Phantom Limb Pain: An Overview

Phantom Limb Pain: An Overview


Abstract In 1866, American neurologist S. Weir Mitchell published a short story in the Atlantic Monthly about a man who had undergone an amputation for both of his legs during the Civil War. Mitchell reported that despite receiving this operation, the man remained unaware that his legs were absent in the hospital and complained of cramping pains...

A Forgotten Past: Retrograde Amnesia

A Forgotten Past: Retrograde Amnesia


Introduction In 1926, an American man was born in Connecticut who would eventually captivate the international medical community for more than half a century and have a legacy that has left a significant mark on today’s understanding of modern neuroscience and human memory. Referred to inconspicuously as simply “H.M.,” Henry Mo...

Meniere’s Disease: A Summary

Meniere’s Disease: A Summary


Introduction In 1861, French physician Prosper Meniere spoke of the main symptoms of a disease that would later be named after him. Characterized by episodes of vertigo, tinnitus, and hearing loss, Meniere’s Disease is a disorder of the inner ear which affects primarily one ear but may later spread to the other. Symptoms of Meniere’s...

A Synopsis of Alcoholic Neuropathy

A Synopsis of Alcoholic Neuropathy


Introduction In 1787, English physician John Coakley Lettsom observed a patient with leg paralysis and hyperesthesia. The patient that was described by Lettsom was the first description of symptoms of a disease that would later be known as alcoholic neuropathy. Later on, in 1822, neuropathy was described in alcoholics as well. By the late 1800s,...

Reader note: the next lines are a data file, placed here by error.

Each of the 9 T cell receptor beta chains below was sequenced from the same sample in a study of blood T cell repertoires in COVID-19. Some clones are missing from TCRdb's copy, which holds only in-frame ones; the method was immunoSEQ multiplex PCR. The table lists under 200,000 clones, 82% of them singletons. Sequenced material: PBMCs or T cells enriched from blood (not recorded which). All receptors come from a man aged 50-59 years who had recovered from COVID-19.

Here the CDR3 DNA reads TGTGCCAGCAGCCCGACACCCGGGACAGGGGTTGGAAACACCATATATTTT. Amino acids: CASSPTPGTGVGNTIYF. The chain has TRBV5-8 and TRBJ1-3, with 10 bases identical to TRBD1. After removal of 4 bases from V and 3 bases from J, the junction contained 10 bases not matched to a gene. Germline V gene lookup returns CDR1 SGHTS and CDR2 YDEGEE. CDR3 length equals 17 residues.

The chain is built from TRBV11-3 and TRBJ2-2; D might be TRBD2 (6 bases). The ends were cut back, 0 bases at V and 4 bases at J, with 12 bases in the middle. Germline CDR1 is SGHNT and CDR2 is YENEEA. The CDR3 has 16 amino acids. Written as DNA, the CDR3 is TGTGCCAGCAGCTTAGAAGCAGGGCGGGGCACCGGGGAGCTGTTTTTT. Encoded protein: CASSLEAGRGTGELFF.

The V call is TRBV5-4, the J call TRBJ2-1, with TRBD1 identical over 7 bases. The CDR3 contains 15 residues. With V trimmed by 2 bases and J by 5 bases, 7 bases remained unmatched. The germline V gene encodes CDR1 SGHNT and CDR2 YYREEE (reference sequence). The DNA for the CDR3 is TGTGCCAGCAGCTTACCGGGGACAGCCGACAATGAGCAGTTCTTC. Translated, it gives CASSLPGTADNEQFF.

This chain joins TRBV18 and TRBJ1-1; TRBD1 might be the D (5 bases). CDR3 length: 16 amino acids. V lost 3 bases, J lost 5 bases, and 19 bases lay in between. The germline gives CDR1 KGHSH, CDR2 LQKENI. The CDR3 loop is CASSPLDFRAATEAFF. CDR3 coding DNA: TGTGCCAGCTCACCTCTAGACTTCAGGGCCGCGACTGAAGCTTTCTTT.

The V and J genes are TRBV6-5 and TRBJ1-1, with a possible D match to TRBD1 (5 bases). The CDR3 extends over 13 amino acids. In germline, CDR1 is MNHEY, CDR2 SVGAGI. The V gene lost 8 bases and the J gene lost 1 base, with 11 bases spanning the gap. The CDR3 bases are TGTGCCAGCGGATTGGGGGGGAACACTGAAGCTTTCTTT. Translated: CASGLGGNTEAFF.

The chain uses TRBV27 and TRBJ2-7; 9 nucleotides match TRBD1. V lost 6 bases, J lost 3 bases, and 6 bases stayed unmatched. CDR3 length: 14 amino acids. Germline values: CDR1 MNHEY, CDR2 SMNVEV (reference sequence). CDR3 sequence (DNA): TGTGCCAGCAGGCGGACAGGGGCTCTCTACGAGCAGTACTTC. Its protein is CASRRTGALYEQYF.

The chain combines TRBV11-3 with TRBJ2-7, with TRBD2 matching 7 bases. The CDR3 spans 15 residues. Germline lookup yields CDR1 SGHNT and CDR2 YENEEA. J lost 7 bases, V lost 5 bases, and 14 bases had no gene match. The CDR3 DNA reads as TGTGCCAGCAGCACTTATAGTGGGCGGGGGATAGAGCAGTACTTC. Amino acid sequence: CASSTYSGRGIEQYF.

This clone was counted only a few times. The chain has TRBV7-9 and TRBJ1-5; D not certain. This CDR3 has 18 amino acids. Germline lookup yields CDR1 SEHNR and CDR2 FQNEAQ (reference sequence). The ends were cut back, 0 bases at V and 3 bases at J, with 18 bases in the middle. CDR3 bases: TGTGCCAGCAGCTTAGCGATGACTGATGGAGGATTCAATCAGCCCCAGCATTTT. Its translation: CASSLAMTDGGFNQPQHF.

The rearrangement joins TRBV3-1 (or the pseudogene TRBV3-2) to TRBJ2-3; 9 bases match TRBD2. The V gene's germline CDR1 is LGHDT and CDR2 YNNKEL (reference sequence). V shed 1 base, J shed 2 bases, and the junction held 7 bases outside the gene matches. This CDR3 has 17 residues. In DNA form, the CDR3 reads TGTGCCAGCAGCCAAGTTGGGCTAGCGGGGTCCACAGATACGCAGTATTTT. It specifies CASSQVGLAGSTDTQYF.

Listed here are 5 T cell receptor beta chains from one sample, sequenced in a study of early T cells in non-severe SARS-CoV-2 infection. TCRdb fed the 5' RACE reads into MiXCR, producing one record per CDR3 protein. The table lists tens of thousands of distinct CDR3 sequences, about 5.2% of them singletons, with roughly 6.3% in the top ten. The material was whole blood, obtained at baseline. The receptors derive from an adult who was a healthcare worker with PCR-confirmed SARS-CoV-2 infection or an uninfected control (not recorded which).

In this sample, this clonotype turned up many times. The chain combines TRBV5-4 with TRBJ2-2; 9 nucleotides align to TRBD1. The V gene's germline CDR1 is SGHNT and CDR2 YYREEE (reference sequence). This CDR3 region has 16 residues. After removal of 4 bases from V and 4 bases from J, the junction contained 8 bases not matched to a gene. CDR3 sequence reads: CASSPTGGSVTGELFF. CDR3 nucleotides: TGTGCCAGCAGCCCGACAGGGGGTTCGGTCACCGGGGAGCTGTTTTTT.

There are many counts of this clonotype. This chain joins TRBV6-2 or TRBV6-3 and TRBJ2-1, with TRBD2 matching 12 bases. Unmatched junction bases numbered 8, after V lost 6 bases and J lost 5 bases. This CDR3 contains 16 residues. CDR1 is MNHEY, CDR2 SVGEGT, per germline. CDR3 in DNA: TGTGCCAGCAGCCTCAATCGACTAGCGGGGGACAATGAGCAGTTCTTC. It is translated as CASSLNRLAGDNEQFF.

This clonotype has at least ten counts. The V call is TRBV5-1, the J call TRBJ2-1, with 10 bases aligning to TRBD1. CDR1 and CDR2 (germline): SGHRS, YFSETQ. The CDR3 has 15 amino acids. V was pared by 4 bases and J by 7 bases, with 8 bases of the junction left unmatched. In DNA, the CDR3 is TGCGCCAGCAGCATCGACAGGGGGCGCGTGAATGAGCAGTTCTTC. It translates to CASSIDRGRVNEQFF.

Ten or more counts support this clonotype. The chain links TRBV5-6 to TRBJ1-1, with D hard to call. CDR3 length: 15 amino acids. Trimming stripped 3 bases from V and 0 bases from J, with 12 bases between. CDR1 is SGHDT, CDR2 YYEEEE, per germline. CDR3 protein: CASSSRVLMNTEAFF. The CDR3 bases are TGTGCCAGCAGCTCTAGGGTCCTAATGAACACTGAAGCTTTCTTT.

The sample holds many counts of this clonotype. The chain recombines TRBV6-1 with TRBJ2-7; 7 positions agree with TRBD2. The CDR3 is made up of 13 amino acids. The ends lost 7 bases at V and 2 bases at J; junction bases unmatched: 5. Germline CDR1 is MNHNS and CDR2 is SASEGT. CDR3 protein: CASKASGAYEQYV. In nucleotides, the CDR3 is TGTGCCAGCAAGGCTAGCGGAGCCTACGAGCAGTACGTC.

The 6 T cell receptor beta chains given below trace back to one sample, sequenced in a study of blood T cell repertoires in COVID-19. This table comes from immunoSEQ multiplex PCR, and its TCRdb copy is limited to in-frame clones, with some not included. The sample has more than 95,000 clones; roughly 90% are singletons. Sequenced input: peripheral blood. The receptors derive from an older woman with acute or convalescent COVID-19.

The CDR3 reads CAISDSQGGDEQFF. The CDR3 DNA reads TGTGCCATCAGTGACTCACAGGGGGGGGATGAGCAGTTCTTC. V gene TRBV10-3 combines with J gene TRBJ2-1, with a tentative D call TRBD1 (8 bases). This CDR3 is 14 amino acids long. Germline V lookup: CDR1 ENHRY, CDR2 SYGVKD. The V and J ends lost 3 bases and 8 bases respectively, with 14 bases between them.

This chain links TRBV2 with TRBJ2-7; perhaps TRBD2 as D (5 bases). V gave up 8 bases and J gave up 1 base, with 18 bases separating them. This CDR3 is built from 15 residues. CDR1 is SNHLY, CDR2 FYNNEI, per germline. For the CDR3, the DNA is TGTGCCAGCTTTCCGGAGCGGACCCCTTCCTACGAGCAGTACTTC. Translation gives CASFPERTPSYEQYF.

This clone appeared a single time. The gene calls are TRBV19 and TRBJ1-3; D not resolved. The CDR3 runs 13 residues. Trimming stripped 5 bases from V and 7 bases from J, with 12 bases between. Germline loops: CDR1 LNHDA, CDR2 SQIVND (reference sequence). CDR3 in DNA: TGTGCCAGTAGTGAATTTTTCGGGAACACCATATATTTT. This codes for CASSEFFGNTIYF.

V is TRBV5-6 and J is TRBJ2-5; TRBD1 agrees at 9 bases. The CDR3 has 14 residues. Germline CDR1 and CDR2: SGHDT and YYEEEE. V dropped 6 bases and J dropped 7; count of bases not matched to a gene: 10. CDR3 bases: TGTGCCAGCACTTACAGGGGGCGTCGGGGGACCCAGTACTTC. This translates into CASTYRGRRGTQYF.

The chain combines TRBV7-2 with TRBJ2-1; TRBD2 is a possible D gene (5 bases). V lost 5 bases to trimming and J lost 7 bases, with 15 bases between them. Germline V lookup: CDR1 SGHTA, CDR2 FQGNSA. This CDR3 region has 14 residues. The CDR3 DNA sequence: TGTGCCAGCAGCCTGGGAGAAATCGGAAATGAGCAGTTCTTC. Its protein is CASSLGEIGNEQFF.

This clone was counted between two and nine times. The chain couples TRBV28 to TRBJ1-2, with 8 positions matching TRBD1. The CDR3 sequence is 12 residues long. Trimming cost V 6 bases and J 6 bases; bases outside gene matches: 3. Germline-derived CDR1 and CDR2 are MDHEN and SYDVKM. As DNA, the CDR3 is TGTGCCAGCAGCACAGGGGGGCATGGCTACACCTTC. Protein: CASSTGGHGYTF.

Broca’s Aphasia: At a Loss for Words

Broca’s Aphasia: At a Loss for Words


Introduction In 1861, eminent French physician Paul Broca discovered the part of the brain that is responsible for speech production. Aptly named Broca’s area, the part of the brain Broca studied came from a patient known as “Tan,” who suffered from aphasia. Tan was unable to produce any meaningful speech by the end of his life...

Guillain-Barré Syndrome

Guillain-Barré Syndrome


Introduction Guillain-Barré Syndrome (GBS) is an autoimmune inflammatory disorder of the peripheral nervous system. According to the National Institute of Neurological Disorders and Stroke, 1 in 100,000 Americans are diagnosed with GBS annually [1]. This rare disorder causes your body's immune system to attack your nerves, leading to ...

Spina Bifida

Spina Bifida


Introduction Impacting 1,500 to 2,000 babies born in the United States annually, Spina Bifida is the most common defect of the neural tube caused by the incomplete development of an embryo’s neural plate[1]. Indications of Spina Bifida have been found by anthropologists going back to at least Hippocrates; however, the first description of ...